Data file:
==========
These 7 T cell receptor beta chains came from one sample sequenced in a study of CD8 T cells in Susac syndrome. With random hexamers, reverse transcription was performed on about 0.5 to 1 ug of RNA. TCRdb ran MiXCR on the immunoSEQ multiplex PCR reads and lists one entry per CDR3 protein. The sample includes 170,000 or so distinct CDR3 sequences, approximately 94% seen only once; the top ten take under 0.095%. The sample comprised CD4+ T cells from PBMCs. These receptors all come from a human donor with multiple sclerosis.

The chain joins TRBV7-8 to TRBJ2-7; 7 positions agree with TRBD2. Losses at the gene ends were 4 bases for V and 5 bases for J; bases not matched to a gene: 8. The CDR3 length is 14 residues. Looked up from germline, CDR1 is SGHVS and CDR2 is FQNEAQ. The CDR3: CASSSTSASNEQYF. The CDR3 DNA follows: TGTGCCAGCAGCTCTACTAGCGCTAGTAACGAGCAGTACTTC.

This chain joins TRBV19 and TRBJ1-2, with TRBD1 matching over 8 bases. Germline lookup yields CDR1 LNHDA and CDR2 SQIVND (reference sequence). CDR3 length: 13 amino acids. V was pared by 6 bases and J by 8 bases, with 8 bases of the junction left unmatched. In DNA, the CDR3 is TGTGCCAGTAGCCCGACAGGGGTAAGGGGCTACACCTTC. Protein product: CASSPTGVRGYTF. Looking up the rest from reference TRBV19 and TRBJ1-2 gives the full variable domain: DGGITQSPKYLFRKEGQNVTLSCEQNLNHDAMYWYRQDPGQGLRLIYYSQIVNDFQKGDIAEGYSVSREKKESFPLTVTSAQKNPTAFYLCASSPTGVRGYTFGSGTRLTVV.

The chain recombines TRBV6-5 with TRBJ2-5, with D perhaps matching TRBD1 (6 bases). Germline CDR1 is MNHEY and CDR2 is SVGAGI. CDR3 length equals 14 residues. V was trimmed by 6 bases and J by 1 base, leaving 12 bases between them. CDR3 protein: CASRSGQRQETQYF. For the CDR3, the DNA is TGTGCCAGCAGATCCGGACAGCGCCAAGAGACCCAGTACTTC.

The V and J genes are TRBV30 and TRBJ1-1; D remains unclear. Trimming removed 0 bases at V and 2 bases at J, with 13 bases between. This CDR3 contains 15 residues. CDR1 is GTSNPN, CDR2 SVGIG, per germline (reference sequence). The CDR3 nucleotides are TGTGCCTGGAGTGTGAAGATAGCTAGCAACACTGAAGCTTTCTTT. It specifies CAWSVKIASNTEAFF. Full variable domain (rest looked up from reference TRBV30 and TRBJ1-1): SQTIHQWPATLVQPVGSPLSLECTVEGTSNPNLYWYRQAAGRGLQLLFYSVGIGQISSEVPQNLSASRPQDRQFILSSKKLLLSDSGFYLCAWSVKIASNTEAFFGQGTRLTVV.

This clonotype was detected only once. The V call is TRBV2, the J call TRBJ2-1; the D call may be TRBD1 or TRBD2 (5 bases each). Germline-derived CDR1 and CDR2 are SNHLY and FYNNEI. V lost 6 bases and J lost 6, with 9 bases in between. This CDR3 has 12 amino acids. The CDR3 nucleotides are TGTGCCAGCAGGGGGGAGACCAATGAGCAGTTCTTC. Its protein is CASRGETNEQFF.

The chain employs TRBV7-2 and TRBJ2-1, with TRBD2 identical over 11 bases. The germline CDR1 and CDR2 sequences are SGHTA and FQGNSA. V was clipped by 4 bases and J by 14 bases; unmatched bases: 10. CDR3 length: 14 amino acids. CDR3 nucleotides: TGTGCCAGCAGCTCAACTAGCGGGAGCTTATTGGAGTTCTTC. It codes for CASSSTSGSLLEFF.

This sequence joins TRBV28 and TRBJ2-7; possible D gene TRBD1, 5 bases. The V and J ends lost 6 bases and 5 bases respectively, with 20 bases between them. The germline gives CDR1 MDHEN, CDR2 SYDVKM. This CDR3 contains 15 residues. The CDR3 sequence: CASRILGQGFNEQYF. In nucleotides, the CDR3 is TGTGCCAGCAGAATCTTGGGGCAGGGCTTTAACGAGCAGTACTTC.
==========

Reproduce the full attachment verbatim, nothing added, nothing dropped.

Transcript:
These 7 T cell receptor beta chains came from one sample sequenced in a study of CD8 T cells in Susac syndrome. With random hexamers, reverse transcription was performed on about 0.5 to 1 ug of RNA. TCRdb ran MiXCR on the immunoSEQ multiplex PCR reads and lists one entry per CDR3 protein. The sample includes 170,000 or so distinct CDR3 sequences, approximately 94% seen only once; the top ten take under 0.095%. The sample comprised CD4+ T cells from PBMCs. These receptors all come from a human donor with multiple sclerosis.

The chain joins TRBV7-8 to TRBJ2-7; 7 positions agree with TRBD2. Losses at the gene ends were 4 bases for V and 5 bases for J; bases not matched to a gene: 8. The CDR3 length is 14 residues. Looked up from germline, CDR1 is SGHVS and CDR2 is FQNEAQ. The CDR3: CASSSTSASNEQYF. The CDR3 DNA follows: TGTGCCAGCAGCTCTACTAGCGCTAGTAACGAGCAGTACTTC.

This chain joins TRBV19 and TRBJ1-2, with TRBD1 matching over 8 bases. Germline lookup yields CDR1 LNHDA and CDR2 SQIVND (reference sequence). CDR3 length: 13 amino acids. V was pared by 6 bases and J by 8 bases, with 8 bases of the junction left unmatched. In DNA, the CDR3 is TGTGCCAGTAGCCCGACAGGGGTAAGGGGCTACACCTTC. Protein product: CASSPTGVRGYTF. Looking up the rest from reference TRBV19 and TRBJ1-2 gives the full variable domain: DGGITQSPKYLFRKEGQNVTLSCEQNLNHDAMYWYRQDPGQGLRLIYYSQIVNDFQKGDIAEGYSVSREKKESFPLTVTSAQKNPTAFYLCASSPTGVRGYTFGSGTRLTVV.

The chain recombines TRBV6-5 with TRBJ2-5, with D perhaps matching TRBD1 (6 bases). Germline CDR1 is MNHEY and CDR2 is SVGAGI. CDR3 length equals 14 residues. V was trimmed by 6 bases and J by 1 base, leaving 12 bases between them. CDR3 protein: CASRSGQRQETQYF. For the CDR3, the DNA is TGTGCCAGCAGATCCGGACAGCGCCAAGAGACCCAGTACTTC.

The V and J genes are TRBV30 and TRBJ1-1; D remains unclear. Trimming removed 0 bases at V and 2 bases at J, with 13 bases between. This CDR3 contains 15 residues. CDR1 is GTSNPN, CDR2 SVGIG, per germline (reference sequence). The CDR3 nucleotides are TGTGCCTGGAGTGTGAAGATAGCTAGCAACACTGAAGCTTTCTTT. It specifies CAWSVKIASNTEAFF. Full variable domain (rest looked up from reference TRBV30 and TRBJ1-1): SQTIHQWPATLVQPVGSPLSLECTVEGTSNPNLYWYRQAAGRGLQLLFYSVGIGQISSEVPQNLSASRPQDRQFILSSKKLLLSDSGFYLCAWSVKIASNTEAFFGQGTRLTVV.

This clonotype was detected only once. The V call is TRBV2, the J call TRBJ2-1; the D call may be TRBD1 or TRBD2 (5 bases each). Germline-derived CDR1 and CDR2 are SNHLY and FYNNEI. V lost 6 bases and J lost 6, with 9 bases in between. This CDR3 has 12 amino acids. The CDR3 nucleotides are TGTGCCAGCAGGGGGGAGACCAATGAGCAGTTCTTC. Its protein is CASRGETNEQFF.

The chain employs TRBV7-2 and TRBJ2-1, with TRBD2 identical over 11 bases. The germline CDR1 and CDR2 sequences are SGHTA and FQGNSA. V was clipped by 4 bases and J by 14 bases; unmatched bases: 10. CDR3 length: 14 amino acids. CDR3 nucleotides: TGTGCCAGCAGCTCAACTAGCGGGAGCTTATTGGAGTTCTTC. It codes for CASSSTSGSLLEFF.

This sequence joins TRBV28 and TRBJ2-7; possible D gene TRBD1, 5 bases. The V and J ends lost 6 bases and 5 bases respectively, with 20 bases between them. The germline gives CDR1 MDHEN, CDR2 SYDVKM. This CDR3 contains 15 residues. The CDR3 sequence: CASRILGQGFNEQYF. In nucleotides, the CDR3 is TGTGCCAGCAGAATCTTGGGGCAGGGCTTTAACGAGCAGTACTTC.